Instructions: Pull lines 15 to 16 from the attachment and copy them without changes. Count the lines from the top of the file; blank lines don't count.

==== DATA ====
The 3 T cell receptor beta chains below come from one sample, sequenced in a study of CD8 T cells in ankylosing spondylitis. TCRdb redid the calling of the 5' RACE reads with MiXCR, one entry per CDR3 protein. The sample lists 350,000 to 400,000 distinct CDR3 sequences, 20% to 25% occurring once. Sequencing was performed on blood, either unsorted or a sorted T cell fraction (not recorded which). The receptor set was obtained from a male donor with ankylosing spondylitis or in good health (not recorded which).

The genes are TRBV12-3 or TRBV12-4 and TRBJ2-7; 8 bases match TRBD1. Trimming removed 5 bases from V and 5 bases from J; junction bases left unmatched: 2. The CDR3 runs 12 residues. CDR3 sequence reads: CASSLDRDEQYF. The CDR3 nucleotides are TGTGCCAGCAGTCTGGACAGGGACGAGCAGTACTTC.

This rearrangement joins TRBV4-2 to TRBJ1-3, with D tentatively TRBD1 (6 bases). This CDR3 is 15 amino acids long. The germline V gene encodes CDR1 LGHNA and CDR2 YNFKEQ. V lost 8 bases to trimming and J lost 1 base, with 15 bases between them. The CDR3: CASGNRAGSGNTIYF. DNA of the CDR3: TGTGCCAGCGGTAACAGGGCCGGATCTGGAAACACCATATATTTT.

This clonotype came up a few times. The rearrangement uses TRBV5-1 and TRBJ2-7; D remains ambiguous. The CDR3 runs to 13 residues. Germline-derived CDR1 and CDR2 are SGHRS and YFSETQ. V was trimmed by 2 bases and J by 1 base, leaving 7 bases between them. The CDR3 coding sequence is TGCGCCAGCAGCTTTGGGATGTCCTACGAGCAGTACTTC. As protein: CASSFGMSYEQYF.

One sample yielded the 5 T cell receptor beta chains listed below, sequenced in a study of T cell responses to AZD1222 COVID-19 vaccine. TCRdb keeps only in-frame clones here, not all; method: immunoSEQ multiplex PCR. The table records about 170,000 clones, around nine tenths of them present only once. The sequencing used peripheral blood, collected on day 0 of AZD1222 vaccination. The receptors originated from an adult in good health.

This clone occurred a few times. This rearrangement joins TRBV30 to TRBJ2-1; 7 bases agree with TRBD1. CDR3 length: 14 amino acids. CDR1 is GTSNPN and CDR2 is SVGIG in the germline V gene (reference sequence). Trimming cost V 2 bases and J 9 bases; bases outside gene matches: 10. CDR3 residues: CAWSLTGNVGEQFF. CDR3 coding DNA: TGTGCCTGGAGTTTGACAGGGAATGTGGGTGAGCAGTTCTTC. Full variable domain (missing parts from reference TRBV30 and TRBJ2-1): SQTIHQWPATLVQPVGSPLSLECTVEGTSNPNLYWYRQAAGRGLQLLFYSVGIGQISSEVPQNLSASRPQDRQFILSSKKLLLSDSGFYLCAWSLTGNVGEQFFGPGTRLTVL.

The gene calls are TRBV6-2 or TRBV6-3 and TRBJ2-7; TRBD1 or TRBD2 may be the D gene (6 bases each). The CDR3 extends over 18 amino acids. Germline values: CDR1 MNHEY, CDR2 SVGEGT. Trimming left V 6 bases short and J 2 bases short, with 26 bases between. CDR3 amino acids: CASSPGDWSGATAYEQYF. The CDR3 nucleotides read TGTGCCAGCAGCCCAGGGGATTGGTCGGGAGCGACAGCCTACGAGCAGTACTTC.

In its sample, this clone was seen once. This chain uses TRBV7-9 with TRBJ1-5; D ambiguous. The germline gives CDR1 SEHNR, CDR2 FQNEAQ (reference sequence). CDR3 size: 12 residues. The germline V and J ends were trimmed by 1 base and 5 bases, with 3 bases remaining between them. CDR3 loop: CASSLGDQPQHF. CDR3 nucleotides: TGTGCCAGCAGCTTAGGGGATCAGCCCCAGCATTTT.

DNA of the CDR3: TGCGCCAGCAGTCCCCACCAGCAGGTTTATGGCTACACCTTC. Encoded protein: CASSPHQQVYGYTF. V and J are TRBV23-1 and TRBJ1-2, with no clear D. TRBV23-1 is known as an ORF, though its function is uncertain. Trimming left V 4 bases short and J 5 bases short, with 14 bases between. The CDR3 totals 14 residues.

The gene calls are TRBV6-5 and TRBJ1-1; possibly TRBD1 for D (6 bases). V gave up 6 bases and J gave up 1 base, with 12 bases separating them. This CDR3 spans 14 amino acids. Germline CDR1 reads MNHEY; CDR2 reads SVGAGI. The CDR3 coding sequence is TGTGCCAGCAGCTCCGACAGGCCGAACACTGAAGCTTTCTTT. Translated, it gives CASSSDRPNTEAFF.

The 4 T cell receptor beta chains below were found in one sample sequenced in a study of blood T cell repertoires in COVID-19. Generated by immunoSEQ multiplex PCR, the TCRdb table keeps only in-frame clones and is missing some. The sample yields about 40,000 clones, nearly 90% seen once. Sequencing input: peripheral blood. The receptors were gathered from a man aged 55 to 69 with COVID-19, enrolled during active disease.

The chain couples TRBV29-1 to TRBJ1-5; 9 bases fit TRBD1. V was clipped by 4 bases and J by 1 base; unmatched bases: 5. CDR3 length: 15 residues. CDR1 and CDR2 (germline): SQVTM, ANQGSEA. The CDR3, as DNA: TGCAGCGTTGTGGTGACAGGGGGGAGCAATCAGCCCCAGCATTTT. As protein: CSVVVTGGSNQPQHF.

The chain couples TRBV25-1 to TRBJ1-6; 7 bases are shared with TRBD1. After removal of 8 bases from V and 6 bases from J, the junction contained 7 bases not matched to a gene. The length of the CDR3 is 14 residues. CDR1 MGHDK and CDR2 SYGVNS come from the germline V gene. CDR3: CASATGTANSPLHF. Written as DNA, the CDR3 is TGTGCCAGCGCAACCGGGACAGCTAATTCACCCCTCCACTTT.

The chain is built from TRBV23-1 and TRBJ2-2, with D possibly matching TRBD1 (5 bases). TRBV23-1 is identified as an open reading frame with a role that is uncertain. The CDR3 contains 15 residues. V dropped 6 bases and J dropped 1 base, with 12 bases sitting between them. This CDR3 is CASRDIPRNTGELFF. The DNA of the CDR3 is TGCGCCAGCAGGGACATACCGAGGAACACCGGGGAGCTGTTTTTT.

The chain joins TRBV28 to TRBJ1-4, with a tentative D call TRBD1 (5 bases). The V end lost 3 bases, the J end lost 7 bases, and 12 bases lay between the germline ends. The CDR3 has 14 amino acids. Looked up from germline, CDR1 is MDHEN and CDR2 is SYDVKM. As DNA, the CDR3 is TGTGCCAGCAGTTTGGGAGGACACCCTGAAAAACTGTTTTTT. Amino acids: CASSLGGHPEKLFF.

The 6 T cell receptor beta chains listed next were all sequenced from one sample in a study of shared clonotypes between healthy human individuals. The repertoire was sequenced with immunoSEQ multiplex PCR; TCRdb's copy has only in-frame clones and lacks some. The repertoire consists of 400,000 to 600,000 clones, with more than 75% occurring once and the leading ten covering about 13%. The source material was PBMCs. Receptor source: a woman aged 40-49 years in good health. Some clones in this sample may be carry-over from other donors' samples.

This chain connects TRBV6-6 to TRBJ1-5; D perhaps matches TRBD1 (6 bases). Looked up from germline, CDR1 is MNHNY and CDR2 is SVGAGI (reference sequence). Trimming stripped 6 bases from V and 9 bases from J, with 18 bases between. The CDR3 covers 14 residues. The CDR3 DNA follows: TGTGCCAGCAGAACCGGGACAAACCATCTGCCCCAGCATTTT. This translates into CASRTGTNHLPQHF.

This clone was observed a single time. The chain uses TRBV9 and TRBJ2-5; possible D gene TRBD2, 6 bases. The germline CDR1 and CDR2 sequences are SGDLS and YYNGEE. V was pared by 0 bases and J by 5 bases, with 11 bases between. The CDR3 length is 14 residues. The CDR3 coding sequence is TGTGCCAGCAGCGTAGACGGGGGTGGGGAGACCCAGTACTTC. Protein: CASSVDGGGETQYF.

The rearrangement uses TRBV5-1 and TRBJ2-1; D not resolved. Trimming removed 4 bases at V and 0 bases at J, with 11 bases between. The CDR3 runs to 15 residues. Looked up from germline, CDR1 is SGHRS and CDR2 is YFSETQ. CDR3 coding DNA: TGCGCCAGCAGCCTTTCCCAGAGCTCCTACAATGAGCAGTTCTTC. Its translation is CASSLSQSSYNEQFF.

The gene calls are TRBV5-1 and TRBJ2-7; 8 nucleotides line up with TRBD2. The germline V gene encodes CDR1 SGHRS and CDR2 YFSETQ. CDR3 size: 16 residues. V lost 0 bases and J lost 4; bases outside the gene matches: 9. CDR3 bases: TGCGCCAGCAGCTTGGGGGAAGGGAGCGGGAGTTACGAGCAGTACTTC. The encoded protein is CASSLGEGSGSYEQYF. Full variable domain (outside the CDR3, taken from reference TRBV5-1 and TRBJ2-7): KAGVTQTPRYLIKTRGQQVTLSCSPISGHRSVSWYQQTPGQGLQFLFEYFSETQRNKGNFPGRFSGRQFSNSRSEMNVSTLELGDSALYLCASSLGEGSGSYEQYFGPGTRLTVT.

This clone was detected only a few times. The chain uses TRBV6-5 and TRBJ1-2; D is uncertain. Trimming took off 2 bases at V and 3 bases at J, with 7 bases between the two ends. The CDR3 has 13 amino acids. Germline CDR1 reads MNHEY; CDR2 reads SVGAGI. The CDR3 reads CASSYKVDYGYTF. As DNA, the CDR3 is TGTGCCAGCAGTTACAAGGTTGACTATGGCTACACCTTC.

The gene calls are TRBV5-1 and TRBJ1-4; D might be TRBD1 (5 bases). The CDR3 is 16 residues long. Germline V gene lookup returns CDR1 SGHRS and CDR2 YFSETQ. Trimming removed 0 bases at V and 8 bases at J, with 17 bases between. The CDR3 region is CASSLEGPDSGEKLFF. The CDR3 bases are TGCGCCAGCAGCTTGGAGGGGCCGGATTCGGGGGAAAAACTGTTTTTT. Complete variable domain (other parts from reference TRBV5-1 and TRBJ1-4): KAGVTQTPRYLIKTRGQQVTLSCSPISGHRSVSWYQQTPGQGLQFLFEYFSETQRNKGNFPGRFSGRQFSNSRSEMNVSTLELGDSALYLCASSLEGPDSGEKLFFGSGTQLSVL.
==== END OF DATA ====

The chain joins TRBV28 to TRBJ1-4, with a tentative D call TRBD1 (5 bases). The V end lost 3 bases, the J end lost 7 bases, and 12 bases lay between the germline ends. The CDR3 has 14 amino acids. Looked up from germline, CDR1 is MDHEN and CDR2 is SYDVKM. As DNA, the CDR3 is TGTGCCAGCAGTTTGGGAGGACACCCTGAAAAACTGTTTTTT. Amino acids: CASSLGGHPEKLFF.

The 6 T cell receptor beta chains listed next were all sequenced from one sample in a study of shared clonotypes between healthy human individuals. The repertoire was sequenced with immunoSEQ multiplex PCR; TCRdb's copy has only in-frame clones and lacks some. The repertoire consists of 400,000 to 600,000 clones, with more than 75% occurring once and the leading ten covering about 13%. The source material was PBMCs. Receptor source: a woman aged 40-49 years in good health. Some clones in this sample may be carry-over from other donors' samples.